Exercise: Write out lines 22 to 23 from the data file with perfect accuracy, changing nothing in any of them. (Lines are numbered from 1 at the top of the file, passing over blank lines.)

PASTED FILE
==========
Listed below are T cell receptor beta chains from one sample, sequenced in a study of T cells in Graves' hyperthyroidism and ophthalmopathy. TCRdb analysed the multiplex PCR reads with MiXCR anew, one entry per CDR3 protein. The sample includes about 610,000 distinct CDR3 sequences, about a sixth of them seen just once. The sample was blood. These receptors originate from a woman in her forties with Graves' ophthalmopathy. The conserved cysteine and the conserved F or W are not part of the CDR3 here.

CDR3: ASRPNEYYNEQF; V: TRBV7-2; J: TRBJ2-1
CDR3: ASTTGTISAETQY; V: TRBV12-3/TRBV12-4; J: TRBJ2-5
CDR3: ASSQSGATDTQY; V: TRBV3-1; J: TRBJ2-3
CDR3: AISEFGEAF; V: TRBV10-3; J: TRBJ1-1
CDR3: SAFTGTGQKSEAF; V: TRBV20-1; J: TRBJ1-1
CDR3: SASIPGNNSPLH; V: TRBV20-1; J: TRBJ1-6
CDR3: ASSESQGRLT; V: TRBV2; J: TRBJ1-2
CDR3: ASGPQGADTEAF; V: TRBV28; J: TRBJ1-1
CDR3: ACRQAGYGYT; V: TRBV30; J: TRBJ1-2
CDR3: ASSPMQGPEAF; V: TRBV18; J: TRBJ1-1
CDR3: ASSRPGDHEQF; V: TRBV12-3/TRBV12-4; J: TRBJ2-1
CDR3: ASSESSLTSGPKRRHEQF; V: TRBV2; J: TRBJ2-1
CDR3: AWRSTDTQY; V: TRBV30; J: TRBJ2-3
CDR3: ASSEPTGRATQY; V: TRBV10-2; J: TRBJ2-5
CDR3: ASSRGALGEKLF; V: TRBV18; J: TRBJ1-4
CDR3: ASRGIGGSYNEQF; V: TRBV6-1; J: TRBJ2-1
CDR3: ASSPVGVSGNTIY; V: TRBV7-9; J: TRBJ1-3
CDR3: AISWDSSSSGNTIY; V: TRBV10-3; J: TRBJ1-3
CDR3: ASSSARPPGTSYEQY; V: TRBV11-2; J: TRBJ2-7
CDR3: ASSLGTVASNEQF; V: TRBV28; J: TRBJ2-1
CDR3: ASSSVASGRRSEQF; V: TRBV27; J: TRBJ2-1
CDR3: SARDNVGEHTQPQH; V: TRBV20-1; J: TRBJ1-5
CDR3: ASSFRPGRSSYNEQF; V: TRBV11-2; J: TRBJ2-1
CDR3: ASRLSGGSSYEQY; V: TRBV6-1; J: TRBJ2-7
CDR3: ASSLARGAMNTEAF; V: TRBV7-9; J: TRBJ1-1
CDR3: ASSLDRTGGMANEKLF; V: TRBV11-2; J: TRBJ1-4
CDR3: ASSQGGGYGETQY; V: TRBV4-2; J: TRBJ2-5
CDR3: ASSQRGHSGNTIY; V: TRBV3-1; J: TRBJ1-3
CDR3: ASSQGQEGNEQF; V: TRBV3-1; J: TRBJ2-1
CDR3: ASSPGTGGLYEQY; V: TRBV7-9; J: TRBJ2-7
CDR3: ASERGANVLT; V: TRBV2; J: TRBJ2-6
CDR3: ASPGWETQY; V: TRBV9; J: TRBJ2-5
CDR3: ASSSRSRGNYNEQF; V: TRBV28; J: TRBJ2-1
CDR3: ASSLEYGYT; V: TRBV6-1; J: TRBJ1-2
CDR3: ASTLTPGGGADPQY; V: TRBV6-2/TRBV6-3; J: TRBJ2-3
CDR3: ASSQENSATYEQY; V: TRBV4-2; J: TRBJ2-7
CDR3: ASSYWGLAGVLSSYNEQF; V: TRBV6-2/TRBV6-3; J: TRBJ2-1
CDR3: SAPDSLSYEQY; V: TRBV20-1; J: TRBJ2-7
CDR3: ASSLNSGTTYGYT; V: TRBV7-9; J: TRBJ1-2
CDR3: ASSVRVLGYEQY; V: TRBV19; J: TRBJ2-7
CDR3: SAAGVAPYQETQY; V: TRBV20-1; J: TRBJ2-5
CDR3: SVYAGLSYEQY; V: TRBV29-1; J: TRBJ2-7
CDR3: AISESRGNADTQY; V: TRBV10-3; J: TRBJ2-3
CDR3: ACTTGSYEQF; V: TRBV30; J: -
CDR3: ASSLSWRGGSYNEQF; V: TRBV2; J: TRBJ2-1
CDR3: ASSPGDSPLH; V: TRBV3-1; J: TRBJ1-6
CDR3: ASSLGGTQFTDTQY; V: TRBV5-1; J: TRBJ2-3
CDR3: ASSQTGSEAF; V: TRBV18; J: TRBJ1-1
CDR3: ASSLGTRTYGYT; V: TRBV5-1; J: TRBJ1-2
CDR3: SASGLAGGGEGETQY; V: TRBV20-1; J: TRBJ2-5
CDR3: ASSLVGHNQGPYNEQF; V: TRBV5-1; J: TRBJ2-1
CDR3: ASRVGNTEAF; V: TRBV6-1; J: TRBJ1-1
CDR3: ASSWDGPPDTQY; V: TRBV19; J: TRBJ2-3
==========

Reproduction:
CDR3: ASSSVASGRRSEQF; V: TRBV27; J: TRBJ2-1
CDR3: SARDNVGEHTQPQH; V: TRBV20-1; J: TRBJ1-5